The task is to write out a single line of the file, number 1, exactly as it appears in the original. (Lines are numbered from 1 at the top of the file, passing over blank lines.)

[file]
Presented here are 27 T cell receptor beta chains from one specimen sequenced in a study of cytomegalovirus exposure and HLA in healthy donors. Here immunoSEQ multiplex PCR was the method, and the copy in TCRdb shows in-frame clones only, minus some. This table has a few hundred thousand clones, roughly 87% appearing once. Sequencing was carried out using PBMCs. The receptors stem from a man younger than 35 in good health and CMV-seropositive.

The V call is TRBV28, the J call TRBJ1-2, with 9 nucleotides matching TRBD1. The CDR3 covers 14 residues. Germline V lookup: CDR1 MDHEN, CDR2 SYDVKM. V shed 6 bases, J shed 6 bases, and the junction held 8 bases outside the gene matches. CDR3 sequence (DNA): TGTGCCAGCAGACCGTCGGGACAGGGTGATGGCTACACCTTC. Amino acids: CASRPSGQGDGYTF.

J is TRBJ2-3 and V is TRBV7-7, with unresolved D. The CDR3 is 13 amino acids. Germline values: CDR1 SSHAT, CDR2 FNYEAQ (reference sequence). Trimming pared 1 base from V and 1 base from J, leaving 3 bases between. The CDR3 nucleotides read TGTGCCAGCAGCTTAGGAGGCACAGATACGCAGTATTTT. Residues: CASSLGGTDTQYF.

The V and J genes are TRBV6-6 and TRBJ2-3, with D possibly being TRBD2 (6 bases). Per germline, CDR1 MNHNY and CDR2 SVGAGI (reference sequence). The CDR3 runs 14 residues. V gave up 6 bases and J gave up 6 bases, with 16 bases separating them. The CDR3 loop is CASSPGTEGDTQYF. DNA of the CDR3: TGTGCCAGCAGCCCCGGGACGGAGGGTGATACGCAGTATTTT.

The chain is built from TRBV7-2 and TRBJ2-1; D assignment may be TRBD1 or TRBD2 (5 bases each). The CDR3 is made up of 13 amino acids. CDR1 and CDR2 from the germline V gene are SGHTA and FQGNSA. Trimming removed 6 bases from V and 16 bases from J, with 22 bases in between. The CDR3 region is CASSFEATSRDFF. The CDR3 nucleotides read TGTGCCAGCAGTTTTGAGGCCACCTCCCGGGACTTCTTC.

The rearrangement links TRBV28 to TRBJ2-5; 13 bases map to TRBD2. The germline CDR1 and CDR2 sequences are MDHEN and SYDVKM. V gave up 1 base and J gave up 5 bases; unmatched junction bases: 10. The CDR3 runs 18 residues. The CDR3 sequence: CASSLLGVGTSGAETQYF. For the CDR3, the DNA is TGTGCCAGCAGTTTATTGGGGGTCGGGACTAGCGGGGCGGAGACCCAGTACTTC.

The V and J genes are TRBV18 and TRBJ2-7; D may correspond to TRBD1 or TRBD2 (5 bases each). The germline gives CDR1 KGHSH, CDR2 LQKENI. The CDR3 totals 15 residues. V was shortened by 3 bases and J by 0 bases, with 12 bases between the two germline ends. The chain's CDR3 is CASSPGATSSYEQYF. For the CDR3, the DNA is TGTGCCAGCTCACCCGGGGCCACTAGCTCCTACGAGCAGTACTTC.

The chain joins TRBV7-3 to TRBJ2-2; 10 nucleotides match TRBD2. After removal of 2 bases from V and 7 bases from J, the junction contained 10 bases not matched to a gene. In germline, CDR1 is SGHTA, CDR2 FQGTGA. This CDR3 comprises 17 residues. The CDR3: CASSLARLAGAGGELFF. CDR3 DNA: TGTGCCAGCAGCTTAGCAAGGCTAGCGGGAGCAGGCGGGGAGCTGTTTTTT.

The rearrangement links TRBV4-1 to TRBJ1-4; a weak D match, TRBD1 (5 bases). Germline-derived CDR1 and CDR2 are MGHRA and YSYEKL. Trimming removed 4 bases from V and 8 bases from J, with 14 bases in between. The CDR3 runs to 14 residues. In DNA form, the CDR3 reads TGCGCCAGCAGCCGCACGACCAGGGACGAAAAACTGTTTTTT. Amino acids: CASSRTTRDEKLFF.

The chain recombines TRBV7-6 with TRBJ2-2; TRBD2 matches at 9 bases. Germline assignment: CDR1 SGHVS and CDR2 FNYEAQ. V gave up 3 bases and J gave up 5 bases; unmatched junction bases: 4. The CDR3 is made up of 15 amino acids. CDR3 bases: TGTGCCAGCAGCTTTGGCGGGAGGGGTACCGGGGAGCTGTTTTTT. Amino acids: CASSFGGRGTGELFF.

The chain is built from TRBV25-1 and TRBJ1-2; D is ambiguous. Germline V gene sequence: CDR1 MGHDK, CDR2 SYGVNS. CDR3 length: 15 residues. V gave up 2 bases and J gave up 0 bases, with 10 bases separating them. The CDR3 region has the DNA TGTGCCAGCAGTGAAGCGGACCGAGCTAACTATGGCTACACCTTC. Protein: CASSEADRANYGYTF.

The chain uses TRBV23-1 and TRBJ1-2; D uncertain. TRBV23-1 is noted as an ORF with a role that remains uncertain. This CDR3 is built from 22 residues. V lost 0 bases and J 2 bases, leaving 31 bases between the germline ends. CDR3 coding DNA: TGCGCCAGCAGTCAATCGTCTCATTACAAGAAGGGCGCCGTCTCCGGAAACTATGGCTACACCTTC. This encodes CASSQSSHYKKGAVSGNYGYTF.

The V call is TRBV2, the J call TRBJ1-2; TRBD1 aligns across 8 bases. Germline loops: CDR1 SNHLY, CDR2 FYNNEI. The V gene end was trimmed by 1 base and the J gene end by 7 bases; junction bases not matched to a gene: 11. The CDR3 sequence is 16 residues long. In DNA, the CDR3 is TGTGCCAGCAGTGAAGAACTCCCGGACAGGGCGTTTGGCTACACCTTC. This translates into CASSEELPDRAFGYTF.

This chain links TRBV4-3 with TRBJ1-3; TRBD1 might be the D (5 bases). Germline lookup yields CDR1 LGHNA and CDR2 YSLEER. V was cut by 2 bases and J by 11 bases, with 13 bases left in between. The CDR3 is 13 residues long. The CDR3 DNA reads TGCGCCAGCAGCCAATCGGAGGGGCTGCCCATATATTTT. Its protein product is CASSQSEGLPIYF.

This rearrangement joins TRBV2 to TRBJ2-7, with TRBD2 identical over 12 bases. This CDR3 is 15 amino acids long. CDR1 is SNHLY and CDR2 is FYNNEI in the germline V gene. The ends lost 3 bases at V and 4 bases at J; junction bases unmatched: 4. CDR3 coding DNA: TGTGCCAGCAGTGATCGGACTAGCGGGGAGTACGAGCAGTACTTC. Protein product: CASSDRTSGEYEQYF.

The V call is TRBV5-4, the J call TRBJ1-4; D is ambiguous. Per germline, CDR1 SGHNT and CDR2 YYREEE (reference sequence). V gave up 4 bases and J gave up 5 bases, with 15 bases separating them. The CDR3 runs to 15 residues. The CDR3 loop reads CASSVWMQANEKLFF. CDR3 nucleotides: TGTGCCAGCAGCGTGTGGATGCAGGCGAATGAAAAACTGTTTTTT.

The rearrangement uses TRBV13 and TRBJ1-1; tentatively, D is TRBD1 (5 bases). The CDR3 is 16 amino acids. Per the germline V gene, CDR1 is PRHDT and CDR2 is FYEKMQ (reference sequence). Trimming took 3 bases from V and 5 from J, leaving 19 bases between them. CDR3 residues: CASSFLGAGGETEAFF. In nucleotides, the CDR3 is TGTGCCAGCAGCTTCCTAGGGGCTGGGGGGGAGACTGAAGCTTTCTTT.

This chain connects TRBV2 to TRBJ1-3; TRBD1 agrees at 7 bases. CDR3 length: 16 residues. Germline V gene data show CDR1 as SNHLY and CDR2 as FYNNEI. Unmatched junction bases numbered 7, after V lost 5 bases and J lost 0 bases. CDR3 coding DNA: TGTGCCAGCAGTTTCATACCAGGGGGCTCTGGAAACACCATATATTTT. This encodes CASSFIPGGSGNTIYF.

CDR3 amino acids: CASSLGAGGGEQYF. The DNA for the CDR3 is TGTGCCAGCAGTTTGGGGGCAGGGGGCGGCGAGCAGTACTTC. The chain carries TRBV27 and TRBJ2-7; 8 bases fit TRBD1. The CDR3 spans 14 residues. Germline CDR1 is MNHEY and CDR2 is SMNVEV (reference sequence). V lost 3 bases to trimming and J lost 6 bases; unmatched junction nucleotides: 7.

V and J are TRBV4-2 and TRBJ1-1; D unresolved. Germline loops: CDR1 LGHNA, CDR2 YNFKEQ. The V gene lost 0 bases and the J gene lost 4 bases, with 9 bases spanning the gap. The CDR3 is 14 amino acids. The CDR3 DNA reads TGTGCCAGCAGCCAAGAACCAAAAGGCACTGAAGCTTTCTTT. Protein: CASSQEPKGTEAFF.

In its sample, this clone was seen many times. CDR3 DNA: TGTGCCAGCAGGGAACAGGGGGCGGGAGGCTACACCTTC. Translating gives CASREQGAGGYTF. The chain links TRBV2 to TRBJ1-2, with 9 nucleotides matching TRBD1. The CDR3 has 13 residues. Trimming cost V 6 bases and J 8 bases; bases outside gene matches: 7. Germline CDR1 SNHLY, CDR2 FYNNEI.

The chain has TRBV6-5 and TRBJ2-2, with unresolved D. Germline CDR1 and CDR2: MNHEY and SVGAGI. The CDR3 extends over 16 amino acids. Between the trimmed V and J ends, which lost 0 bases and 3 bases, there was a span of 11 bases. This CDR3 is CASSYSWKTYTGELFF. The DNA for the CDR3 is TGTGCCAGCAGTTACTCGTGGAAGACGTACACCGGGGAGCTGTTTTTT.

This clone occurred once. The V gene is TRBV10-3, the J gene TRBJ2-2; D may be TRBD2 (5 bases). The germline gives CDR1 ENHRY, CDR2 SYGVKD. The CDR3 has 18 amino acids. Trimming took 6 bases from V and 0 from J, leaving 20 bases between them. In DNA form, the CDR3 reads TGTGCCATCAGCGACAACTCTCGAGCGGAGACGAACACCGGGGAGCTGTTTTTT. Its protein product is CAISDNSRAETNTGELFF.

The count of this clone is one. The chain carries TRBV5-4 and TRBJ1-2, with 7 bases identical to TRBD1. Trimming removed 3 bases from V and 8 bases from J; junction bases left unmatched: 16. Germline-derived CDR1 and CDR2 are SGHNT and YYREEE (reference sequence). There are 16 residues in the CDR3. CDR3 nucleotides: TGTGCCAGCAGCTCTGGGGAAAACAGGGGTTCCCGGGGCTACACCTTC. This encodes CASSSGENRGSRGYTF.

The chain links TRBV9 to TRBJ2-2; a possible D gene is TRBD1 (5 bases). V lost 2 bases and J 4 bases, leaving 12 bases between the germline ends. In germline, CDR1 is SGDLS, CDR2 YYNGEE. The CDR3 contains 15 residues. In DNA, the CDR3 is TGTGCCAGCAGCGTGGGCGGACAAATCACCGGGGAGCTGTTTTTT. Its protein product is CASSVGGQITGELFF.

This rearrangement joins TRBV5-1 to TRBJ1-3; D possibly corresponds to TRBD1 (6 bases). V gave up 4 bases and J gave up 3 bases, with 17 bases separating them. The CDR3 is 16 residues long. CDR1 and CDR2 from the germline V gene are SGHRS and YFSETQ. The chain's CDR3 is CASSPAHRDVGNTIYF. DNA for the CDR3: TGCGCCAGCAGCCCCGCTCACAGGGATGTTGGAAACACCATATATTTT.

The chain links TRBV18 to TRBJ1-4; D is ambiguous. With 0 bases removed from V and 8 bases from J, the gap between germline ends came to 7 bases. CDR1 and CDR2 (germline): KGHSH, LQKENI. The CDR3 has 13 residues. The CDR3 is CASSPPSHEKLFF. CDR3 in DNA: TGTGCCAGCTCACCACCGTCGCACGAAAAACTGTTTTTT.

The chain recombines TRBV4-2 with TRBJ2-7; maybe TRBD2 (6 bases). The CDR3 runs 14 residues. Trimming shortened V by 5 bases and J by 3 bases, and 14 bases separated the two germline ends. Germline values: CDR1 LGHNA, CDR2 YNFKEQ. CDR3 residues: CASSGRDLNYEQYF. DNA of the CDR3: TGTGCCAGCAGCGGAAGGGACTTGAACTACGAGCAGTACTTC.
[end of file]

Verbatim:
Presented here are 27 T cell receptor beta chains from one specimen sequenced in a study of cytomegalovirus exposure and HLA in healthy donors. Here immunoSEQ multiplex PCR was the method, and the copy in TCRdb shows in-frame clones only, minus some. This table has a few hundred thousand clones, roughly 87% appearing once. Sequencing was carried out using PBMCs. The receptors stem from a man younger than 35 in good health and CMV-seropositive.